Assessing the velocities of the binary components is not easy, however: different lines in the spectra of components A and B often yield different systemic velocities and some of the secondary’s absorption lines (H i, He i) display P-Cygni profiles over some parts of the orbital cycle (Rauw et al. 1999). A reliable indicator of a change in systemic velocity could, however, be the velocity of the peak of the He ii λ 4686 emission line. Indeed, this line undergoes strong profile variations over the 6.6 d cycle, but the radial velocities of its peak were found to describe a very stable sine-wave variation following the primary’s motion (see Figs. 3 and 4 of Rauw et al. 1999). Figure 8 illustrates the radial velocities that we measured on the June 2013 data, along with the best-fit S-wave curve from Rauw et al. (1999), i.e., not a new fit5! In fact, the shift between the new and old data amounts to (0.5 ± 24.7) km s-1, indicating that there is no net shift in the systemic velocity of the June 2013 data with respect to the older data of Rauw et al. (1999), despite their different phases in the 6.7 yr cycle. If the s = 0 solution of Kennedy et al. (2010) was correct, one would rather expect a systemic velocity shifted by about 35 km s-1 toward the negative values. As the X-ray data suggested, the s = 0 solution favored by Kennedy et al. (2010) is far from perfect, underlining the need to collect spectroscopic data over the full 6.7 yr radio cycle, to establish the orbital solution of the third component.

thumbnail Fig. 8

Radial velocities of the He ii λ 4686 emission line as measured on our June 2013 optical spectra of Cyg OB2 #5. The S-wave relation from Rauw et al. (1999) is shown by the dashed line. No systematic shift is found between the data and the curve, while the s = 0 orbital solution of Kennedy et al. (2010) predicts a shift of about 35 km s-1 toward negative values.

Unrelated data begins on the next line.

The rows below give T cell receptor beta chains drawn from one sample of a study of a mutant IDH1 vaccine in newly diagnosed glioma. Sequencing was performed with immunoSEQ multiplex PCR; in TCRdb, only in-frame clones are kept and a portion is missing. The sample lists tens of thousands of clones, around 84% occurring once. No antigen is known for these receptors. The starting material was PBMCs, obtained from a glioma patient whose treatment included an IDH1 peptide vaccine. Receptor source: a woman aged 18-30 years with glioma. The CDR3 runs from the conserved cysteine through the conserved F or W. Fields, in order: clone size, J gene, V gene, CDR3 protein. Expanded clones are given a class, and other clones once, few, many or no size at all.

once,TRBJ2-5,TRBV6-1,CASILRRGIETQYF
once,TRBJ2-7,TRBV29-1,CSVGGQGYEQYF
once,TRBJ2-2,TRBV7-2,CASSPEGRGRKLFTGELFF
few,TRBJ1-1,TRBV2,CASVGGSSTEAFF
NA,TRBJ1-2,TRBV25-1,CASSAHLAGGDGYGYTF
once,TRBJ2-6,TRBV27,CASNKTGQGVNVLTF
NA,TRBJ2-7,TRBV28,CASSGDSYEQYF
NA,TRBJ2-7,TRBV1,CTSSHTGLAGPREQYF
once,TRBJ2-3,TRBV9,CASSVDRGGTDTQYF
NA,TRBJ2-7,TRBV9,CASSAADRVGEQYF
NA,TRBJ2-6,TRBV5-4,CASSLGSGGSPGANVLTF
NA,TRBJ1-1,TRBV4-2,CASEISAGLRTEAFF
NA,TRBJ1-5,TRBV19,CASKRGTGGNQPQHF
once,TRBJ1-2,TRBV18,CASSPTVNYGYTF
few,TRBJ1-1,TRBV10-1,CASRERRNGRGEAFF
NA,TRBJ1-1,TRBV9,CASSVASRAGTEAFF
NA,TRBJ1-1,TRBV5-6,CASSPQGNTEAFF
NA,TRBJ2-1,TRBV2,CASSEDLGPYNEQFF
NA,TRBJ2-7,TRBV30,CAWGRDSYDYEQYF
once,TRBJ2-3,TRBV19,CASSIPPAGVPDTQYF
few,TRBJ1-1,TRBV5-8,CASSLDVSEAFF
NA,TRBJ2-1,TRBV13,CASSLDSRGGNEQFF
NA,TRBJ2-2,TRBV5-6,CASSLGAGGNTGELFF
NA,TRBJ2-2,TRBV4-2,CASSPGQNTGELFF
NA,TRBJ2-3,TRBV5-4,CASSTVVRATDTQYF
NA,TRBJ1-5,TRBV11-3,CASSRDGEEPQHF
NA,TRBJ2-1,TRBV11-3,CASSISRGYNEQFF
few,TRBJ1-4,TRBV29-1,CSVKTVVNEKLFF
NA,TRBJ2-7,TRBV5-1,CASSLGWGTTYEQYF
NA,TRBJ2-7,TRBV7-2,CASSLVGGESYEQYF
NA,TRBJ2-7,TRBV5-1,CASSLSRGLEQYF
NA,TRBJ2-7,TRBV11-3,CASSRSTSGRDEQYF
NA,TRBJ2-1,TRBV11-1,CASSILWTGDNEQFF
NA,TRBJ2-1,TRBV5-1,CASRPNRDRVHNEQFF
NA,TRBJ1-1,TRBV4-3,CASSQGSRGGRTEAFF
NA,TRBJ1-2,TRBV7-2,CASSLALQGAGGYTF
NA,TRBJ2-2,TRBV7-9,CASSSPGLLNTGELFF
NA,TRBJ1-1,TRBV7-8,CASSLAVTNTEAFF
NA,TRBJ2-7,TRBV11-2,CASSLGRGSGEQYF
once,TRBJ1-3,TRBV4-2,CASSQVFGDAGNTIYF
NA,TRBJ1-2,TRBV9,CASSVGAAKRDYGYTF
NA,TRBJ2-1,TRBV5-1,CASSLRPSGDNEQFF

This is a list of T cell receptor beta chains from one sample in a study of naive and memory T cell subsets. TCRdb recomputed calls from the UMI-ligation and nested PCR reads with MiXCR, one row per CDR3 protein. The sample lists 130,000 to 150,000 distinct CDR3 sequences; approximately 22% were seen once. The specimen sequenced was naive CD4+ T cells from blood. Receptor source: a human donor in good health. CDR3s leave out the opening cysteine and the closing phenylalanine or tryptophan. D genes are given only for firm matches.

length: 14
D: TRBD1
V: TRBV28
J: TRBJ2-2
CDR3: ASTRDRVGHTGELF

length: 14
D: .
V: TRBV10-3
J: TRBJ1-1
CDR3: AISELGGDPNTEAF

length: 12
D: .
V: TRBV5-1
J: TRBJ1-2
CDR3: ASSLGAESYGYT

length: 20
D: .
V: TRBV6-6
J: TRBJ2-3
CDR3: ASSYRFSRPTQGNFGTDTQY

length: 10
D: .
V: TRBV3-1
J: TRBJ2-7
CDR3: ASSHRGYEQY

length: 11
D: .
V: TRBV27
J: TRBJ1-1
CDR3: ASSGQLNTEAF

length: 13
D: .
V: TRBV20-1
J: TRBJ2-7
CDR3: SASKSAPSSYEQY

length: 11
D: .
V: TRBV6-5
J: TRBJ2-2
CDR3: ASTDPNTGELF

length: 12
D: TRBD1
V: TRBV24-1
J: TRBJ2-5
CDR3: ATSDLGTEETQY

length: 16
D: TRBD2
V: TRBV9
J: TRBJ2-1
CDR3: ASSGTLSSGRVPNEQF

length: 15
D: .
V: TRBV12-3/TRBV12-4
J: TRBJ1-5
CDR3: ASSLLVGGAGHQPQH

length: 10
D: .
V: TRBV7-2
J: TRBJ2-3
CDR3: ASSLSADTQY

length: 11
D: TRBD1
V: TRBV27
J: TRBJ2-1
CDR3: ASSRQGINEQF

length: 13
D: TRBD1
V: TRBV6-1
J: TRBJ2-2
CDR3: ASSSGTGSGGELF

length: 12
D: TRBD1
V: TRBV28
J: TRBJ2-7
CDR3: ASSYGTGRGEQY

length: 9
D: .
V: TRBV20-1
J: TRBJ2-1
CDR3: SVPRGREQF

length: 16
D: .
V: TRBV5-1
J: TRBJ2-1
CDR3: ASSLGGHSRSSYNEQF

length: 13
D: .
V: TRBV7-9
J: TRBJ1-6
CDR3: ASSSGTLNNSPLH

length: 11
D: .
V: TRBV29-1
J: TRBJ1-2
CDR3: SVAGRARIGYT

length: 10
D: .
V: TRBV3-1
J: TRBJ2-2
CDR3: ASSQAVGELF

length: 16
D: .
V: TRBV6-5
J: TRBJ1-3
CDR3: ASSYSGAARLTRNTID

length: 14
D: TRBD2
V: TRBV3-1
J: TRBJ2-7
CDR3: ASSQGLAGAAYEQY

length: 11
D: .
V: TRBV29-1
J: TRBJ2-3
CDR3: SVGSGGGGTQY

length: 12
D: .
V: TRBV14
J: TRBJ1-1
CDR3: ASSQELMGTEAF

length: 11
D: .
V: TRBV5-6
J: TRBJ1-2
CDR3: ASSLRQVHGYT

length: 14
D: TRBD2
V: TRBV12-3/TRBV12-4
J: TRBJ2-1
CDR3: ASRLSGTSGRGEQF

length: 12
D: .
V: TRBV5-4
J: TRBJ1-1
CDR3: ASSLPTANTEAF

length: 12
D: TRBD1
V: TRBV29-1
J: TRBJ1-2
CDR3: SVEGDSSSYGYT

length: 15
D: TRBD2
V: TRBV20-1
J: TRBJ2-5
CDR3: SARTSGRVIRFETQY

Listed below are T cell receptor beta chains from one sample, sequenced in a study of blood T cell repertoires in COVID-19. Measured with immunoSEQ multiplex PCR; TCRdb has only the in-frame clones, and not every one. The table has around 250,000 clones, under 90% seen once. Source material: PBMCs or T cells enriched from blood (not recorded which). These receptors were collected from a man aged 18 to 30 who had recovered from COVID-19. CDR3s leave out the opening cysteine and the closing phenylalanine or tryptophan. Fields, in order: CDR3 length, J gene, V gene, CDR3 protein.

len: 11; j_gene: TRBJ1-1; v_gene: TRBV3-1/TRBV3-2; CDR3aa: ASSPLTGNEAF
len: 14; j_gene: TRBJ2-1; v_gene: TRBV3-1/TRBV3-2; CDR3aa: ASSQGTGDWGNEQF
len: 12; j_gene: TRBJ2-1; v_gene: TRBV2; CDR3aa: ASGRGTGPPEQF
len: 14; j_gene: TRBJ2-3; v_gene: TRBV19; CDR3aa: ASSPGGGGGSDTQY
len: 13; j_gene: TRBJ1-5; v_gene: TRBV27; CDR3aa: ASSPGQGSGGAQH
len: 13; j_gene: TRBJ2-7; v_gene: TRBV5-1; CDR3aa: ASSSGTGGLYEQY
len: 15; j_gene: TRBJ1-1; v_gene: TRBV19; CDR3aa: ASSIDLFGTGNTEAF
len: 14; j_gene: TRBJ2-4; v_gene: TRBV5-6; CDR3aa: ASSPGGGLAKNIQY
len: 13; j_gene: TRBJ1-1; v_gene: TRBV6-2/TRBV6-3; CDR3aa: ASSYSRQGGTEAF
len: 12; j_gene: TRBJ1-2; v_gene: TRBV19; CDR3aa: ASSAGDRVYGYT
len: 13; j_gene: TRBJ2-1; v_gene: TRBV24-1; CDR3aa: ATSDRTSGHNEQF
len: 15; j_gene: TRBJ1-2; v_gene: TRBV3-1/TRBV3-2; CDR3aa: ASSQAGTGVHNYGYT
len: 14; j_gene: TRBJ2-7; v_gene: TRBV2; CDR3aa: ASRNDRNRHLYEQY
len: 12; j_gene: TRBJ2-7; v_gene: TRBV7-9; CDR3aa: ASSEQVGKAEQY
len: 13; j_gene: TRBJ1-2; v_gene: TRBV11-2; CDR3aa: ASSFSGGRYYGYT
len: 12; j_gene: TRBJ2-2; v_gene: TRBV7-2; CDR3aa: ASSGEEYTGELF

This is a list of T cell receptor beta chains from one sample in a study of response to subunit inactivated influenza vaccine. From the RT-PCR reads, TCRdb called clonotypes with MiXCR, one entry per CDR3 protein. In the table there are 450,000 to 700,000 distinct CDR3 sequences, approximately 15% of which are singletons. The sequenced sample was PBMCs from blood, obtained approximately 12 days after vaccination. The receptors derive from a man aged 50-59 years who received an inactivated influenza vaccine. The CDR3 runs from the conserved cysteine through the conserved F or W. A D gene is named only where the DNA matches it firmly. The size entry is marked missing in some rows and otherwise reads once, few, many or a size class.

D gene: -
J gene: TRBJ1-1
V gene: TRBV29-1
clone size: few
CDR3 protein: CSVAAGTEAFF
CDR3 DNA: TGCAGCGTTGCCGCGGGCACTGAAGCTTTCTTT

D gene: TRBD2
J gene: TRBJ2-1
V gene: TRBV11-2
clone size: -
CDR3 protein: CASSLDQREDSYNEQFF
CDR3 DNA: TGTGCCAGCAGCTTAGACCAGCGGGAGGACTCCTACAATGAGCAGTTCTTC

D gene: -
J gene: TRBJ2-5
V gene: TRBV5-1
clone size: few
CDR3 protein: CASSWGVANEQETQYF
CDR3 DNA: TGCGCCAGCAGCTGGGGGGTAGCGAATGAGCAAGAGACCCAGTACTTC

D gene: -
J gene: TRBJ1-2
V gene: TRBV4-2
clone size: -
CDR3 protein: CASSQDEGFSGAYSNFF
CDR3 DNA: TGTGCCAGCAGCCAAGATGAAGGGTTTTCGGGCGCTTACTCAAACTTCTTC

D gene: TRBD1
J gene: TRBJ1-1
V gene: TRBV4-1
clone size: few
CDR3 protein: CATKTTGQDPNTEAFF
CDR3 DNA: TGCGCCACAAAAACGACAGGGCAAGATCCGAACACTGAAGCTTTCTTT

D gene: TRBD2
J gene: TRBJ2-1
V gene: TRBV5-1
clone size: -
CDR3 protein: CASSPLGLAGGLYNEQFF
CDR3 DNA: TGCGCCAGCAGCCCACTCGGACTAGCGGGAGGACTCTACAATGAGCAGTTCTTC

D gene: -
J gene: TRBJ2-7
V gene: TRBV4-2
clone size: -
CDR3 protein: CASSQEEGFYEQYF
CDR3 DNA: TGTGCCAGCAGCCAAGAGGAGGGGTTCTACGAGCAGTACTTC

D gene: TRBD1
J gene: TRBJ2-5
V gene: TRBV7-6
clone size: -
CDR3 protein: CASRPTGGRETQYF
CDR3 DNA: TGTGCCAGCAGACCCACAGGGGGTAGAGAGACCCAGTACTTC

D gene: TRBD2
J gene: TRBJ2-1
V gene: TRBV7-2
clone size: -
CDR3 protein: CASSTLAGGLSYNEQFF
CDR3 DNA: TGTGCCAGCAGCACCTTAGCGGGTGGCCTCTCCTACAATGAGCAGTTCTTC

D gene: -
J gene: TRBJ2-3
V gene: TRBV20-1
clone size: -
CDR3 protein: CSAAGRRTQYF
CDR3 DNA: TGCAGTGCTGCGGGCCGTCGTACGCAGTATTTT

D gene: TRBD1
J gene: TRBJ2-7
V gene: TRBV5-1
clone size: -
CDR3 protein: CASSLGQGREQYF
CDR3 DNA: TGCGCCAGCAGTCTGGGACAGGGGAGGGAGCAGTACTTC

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4.2. Revised light curve of Cyg OB2 #5

In principle, the analysis of the light curve of an eclipsing binary yields the absolute dimensions of its components. These numbers can then be used to infer the distance of the binary system. This approach was adopted by Linder et al. (2009) to derive a distance of d = (925 ± 0.25) pc (DM = 9.83 ± 0.06) for Cyg OB2 #5. This number is significantly lower than the distance estimates of Cyg OB2 found in the literature (DM = 11.2 ± 0.1, Massey & Thompson 1991, Kiminki et al. 2007; DM = 10.4, Hanson 2003; d = (1.40 ± 0.08) kpc, Rygl et al. 2012). Recently, Dzib et al. (2013) determined a distance of  kpc for Cyg OB #5. This distance estimate was obtained from the trigonometric parallax of the most compact radio source in the system.

thumbnail Fig. 9

Top: the best-fit orbital inclination as a function of the third light contribution. Typical uncertainties on i are 1.5°. Bottom: distance of Cyg OB2 #5 inferred from the light curve analysis as a function of the third light contribution.

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However, the analysis of Linder et al. (2009) could be biased by the presence of a third light. Indeed, Cyg OB2 #5 was subsequently found to most likely consist of four stars (Kennedy et al. 2010). The astrometric companion (star D in Kennedy et al. 2010) is too faint to play a role in the combined light (Contreras et al. 1997). The properties of the third component (star C) are poorly constrained, although it seems likely that this could be a luminous late O-type star (Kennedy et al. 2010).

The depths of the primary and secondary eclipses (about 0.35 and 0.25 mag, respectively) leave significant room for a third light contribution. Indeed, assuming that both eclipses would be total eclipses, we find an upper limit on the third light of 52% of the total light. Yet, if star C were that bright, it should dominate the spectrum of Cyg OB2 #5. Although we cannot rule out the presence of a third system of lines, the observed spectra of Cyg OB2 #5 are dominated by features that exhibit the signature of the 6.6 d orbital cycle (Rauw et al. 1999). Therefore, the contribution of star C is very likely below about 30%. To the zeroth order, the distance is expected to vary as where lA, lB and lC are the fluxes of components A, B (the primary and secondary of the eclipsing binary), and C, respectively, in the waveband under consideration. However, the presence of a third light in the light curve also affects the best-fit parameters inferred for components A and B, and a full analysis is thus required to evaluate the impact of the third light on the distance estimate.